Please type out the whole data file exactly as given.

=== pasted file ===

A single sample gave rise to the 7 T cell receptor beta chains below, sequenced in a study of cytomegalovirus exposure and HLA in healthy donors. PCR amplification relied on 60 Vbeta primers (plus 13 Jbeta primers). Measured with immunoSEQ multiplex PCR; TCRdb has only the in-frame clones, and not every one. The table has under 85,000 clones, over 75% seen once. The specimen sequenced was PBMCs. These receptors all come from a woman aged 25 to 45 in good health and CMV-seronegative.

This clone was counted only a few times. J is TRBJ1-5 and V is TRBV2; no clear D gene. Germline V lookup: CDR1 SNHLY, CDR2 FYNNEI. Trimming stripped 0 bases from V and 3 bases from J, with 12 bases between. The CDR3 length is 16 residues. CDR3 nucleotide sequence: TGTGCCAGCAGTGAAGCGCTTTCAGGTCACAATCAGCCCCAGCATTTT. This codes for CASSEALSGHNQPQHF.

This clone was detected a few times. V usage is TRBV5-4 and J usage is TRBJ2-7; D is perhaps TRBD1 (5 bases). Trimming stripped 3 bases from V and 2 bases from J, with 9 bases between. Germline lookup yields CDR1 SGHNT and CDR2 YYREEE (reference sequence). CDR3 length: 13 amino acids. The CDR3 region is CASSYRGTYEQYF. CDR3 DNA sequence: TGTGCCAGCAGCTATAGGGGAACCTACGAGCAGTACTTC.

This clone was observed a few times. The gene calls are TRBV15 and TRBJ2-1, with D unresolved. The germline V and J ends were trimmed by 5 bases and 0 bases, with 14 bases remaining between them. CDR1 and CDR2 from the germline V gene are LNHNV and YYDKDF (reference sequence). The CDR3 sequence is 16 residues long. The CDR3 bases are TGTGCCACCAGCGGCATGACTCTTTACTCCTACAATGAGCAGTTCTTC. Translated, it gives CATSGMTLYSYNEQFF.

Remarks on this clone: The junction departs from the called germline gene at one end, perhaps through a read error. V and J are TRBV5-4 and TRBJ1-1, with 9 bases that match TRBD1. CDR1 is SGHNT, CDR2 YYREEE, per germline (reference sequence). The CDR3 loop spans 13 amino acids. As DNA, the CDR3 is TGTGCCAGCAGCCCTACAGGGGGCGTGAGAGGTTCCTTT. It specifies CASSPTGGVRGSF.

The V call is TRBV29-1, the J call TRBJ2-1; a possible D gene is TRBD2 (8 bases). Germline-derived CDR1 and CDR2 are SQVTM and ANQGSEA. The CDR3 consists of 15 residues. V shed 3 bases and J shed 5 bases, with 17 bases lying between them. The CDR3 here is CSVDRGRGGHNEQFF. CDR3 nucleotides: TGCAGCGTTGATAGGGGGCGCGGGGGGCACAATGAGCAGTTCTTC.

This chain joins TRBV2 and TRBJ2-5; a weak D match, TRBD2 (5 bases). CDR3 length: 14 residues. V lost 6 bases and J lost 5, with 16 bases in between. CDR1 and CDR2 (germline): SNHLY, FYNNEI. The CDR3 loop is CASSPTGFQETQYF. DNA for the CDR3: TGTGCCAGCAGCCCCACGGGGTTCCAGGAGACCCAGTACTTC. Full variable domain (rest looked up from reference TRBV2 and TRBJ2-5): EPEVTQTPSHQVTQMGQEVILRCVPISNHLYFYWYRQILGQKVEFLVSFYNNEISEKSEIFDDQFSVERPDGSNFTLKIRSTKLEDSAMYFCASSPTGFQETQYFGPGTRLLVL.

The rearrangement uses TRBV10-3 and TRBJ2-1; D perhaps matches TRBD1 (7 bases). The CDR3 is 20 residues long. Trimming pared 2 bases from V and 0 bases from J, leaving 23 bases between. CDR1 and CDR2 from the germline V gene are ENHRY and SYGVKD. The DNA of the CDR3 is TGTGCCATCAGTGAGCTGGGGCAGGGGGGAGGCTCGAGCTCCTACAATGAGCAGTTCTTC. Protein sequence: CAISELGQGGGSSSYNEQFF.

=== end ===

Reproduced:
A single sample gave rise to the 7 T cell receptor beta chains below, sequenced in a study of cytomegalovirus exposure and HLA in healthy donors. PCR amplification relied on 60 Vbeta primers (plus 13 Jbeta primers). Measured with immunoSEQ multiplex PCR; TCRdb has only the in-frame clones, and not every one. The table has under 85,000 clones, over 75% seen once. The specimen sequenced was PBMCs. These receptors all come from a woman aged 25 to 45 in good health and CMV-seronegative.

This clone was counted only a few times. J is TRBJ1-5 and V is TRBV2; no clear D gene. Germline V lookup: CDR1 SNHLY, CDR2 FYNNEI. Trimming stripped 0 bases from V and 3 bases from J, with 12 bases between. The CDR3 length is 16 residues. CDR3 nucleotide sequence: TGTGCCAGCAGTGAAGCGCTTTCAGGTCACAATCAGCCCCAGCATTTT. This codes for CASSEALSGHNQPQHF.

This clone was detected a few times. V usage is TRBV5-4 and J usage is TRBJ2-7; D is perhaps TRBD1 (5 bases). Trimming stripped 3 bases from V and 2 bases from J, with 9 bases between. Germline lookup yields CDR1 SGHNT and CDR2 YYREEE (reference sequence). CDR3 length: 13 amino acids. The CDR3 region is CASSYRGTYEQYF. CDR3 DNA sequence: TGTGCCAGCAGCTATAGGGGAACCTACGAGCAGTACTTC.

This clone was observed a few times. The gene calls are TRBV15 and TRBJ2-1, with D unresolved. The germline V and J ends were trimmed by 5 bases and 0 bases, with 14 bases remaining between them. CDR1 and CDR2 from the germline V gene are LNHNV and YYDKDF (reference sequence). The CDR3 sequence is 16 residues long. The CDR3 bases are TGTGCCACCAGCGGCATGACTCTTTACTCCTACAATGAGCAGTTCTTC. Translated, it gives CATSGMTLYSYNEQFF.

Remarks on this clone: The junction departs from the called germline gene at one end, perhaps through a read error. V and J are TRBV5-4 and TRBJ1-1, with 9 bases that match TRBD1. CDR1 is SGHNT, CDR2 YYREEE, per germline (reference sequence). The CDR3 loop spans 13 amino acids. As DNA, the CDR3 is TGTGCCAGCAGCCCTACAGGGGGCGTGAGAGGTTCCTTT. It specifies CASSPTGGVRGSF.

The V call is TRBV29-1, the J call TRBJ2-1; a possible D gene is TRBD2 (8 bases). Germline-derived CDR1 and CDR2 are SQVTM and ANQGSEA. The CDR3 consists of 15 residues. V shed 3 bases and J shed 5 bases, with 17 bases lying between them. The CDR3 here is CSVDRGRGGHNEQFF. CDR3 nucleotides: TGCAGCGTTGATAGGGGGCGCGGGGGGCACAATGAGCAGTTCTTC.

This chain joins TRBV2 and TRBJ2-5; a weak D match, TRBD2 (5 bases). CDR3 length: 14 residues. V lost 6 bases and J lost 5, with 16 bases in between. CDR1 and CDR2 (germline): SNHLY, FYNNEI. The CDR3 loop is CASSPTGFQETQYF. DNA for the CDR3: TGTGCCAGCAGCCCCACGGGGTTCCAGGAGACCCAGTACTTC. Full variable domain (rest looked up from reference TRBV2 and TRBJ2-5): EPEVTQTPSHQVTQMGQEVILRCVPISNHLYFYWYRQILGQKVEFLVSFYNNEISEKSEIFDDQFSVERPDGSNFTLKIRSTKLEDSAMYFCASSPTGFQETQYFGPGTRLLVL.

The rearrangement uses TRBV10-3 and TRBJ2-1; D perhaps matches TRBD1 (7 bases). The CDR3 is 20 residues long. Trimming pared 2 bases from V and 0 bases from J, leaving 23 bases between. CDR1 and CDR2 from the germline V gene are ENHRY and SYGVKD. The DNA of the CDR3 is TGTGCCATCAGTGAGCTGGGGCAGGGGGGAGGCTCGAGCTCCTACAATGAGCAGTTCTTC. Protein sequence: CAISELGQGGGSSSYNEQFF.